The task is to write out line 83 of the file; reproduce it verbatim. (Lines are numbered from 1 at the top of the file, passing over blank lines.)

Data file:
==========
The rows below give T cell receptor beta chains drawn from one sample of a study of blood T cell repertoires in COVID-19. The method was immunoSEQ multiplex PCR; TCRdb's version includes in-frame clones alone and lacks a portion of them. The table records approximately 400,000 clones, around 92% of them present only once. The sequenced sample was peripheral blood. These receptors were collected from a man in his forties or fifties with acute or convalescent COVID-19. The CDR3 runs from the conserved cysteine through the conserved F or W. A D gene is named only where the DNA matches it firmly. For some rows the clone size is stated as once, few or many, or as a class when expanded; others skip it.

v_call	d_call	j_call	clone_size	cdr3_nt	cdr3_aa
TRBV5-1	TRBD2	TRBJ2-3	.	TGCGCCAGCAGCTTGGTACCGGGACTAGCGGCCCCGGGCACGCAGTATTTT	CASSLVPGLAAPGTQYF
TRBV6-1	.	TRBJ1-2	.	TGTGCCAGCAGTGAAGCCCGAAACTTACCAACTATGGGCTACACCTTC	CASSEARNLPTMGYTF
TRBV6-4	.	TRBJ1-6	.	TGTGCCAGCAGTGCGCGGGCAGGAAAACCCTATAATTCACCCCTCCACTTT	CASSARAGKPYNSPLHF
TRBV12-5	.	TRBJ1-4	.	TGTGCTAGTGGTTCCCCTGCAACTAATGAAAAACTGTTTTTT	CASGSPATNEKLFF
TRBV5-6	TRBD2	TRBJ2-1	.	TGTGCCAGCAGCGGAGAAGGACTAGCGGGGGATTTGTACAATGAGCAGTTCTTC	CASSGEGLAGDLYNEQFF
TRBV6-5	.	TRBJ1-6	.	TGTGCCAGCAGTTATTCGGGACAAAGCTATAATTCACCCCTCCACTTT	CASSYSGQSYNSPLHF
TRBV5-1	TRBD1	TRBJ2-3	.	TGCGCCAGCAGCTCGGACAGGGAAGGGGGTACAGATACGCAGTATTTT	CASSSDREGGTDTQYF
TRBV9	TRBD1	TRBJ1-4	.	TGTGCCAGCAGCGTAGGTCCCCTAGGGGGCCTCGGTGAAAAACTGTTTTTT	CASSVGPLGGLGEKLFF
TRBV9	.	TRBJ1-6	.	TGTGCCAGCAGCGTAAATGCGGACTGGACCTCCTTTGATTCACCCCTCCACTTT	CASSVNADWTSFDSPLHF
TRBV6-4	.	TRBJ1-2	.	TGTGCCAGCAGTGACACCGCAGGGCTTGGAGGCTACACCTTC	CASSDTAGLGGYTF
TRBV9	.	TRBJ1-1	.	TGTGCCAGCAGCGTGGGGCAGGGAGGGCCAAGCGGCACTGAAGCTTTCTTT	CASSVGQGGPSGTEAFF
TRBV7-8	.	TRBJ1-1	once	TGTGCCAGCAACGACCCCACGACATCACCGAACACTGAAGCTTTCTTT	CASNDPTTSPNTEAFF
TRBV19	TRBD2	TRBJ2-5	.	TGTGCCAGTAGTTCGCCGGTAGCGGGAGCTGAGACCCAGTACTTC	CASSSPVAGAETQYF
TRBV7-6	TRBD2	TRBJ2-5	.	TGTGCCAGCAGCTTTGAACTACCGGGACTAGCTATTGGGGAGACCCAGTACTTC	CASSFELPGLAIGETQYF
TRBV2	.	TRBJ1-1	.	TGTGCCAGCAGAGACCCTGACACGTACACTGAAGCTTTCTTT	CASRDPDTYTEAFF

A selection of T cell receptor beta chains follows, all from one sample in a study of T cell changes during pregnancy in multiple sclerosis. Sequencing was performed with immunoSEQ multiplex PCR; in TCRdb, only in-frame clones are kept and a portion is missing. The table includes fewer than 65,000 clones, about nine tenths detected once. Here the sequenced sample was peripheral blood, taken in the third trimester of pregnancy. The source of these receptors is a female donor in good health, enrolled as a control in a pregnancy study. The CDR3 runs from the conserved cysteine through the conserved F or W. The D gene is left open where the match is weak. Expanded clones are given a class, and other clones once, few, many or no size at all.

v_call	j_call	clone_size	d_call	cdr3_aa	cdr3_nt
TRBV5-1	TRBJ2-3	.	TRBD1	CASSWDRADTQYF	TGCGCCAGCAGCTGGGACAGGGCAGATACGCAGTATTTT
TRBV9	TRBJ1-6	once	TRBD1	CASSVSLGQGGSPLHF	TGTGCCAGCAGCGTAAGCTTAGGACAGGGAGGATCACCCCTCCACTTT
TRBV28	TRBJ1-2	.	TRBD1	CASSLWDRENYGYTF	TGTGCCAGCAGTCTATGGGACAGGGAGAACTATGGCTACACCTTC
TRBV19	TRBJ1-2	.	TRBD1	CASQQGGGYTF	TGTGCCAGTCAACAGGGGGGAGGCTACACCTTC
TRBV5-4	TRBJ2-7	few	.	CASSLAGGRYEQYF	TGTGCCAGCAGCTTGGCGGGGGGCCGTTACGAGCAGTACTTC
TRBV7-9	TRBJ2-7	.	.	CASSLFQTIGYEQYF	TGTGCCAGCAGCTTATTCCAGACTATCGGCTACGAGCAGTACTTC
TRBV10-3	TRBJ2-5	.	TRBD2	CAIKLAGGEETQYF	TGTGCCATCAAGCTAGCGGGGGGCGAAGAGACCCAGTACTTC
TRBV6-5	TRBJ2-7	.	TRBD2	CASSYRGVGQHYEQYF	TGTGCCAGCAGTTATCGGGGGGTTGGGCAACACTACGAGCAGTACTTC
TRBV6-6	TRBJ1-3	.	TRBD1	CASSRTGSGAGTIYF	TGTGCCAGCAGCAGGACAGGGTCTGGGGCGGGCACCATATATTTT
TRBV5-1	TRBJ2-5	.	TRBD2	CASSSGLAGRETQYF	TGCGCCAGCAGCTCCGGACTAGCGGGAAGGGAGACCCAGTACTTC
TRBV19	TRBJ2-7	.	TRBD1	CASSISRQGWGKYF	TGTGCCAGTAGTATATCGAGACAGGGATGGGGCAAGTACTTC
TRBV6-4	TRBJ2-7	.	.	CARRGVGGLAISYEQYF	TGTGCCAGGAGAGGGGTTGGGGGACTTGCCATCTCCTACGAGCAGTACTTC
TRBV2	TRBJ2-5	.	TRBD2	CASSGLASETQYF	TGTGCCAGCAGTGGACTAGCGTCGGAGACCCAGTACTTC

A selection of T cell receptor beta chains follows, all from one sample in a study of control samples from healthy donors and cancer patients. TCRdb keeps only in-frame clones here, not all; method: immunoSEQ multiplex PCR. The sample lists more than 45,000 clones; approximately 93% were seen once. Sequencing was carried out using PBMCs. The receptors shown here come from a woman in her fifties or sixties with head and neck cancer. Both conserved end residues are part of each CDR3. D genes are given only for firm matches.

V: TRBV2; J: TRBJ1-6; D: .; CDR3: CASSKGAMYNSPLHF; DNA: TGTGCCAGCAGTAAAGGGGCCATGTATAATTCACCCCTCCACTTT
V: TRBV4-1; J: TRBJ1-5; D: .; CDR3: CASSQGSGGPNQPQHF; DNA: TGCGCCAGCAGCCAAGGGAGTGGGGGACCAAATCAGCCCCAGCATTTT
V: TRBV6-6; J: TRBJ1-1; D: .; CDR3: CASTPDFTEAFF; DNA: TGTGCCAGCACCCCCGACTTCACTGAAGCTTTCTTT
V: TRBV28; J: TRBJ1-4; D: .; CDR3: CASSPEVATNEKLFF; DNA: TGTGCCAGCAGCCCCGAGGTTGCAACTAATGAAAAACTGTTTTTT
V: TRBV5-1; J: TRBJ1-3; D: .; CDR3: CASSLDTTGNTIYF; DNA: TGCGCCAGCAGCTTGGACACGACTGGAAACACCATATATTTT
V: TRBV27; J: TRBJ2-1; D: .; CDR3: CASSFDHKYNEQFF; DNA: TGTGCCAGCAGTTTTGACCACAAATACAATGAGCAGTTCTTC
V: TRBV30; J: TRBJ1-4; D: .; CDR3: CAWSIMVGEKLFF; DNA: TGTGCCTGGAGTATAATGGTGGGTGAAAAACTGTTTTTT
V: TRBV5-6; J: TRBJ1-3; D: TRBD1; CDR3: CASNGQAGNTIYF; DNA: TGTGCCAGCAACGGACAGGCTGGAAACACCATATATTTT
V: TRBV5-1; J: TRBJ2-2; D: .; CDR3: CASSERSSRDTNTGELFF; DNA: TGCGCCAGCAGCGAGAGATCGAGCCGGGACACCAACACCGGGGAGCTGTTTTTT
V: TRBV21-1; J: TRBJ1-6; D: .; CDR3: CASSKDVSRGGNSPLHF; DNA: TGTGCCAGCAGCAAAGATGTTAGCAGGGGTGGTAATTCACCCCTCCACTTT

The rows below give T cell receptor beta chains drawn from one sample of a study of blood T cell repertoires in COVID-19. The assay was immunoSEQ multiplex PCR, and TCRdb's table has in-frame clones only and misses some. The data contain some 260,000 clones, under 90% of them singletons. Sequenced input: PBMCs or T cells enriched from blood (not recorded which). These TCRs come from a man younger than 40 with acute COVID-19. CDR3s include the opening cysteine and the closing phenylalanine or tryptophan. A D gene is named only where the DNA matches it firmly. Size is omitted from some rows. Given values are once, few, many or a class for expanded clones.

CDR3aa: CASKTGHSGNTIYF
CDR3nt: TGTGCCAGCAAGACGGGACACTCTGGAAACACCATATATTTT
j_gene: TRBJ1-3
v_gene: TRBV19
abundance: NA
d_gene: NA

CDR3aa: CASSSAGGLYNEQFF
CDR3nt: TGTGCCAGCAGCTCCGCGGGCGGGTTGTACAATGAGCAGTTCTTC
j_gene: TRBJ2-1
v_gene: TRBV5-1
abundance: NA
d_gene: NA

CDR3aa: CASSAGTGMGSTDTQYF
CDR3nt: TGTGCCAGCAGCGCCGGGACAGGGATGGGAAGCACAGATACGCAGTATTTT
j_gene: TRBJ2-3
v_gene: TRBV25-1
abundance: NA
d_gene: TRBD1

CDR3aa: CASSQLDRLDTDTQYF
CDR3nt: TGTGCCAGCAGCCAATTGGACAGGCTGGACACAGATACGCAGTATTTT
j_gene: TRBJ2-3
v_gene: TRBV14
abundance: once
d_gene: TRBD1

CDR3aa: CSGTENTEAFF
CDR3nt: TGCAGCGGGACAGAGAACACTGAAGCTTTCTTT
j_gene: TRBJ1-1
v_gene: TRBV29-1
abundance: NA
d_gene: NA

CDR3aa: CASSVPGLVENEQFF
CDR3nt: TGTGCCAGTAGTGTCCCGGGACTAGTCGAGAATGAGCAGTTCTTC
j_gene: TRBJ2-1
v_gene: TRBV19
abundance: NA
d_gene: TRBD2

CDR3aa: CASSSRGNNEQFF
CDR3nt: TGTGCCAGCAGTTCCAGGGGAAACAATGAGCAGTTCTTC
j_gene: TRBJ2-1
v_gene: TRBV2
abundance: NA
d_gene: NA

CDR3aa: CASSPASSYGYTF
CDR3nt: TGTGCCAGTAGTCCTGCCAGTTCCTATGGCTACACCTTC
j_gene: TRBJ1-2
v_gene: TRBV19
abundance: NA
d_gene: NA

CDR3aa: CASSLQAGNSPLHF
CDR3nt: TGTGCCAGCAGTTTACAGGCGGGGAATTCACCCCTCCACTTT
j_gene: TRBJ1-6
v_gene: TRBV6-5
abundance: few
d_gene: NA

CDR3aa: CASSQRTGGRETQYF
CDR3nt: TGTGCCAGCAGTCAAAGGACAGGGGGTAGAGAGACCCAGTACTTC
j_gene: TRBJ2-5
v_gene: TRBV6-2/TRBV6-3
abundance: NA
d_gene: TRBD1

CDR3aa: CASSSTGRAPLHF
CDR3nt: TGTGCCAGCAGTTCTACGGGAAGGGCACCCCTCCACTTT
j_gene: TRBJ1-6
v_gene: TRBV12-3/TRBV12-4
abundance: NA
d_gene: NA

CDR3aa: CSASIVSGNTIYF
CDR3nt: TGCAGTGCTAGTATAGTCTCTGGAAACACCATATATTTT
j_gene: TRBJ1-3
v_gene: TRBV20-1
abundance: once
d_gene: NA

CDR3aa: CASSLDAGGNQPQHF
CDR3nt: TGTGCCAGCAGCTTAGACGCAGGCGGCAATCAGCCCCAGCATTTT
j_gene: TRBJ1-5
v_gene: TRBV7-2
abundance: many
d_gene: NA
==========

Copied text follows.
j_gene: TRBJ2-1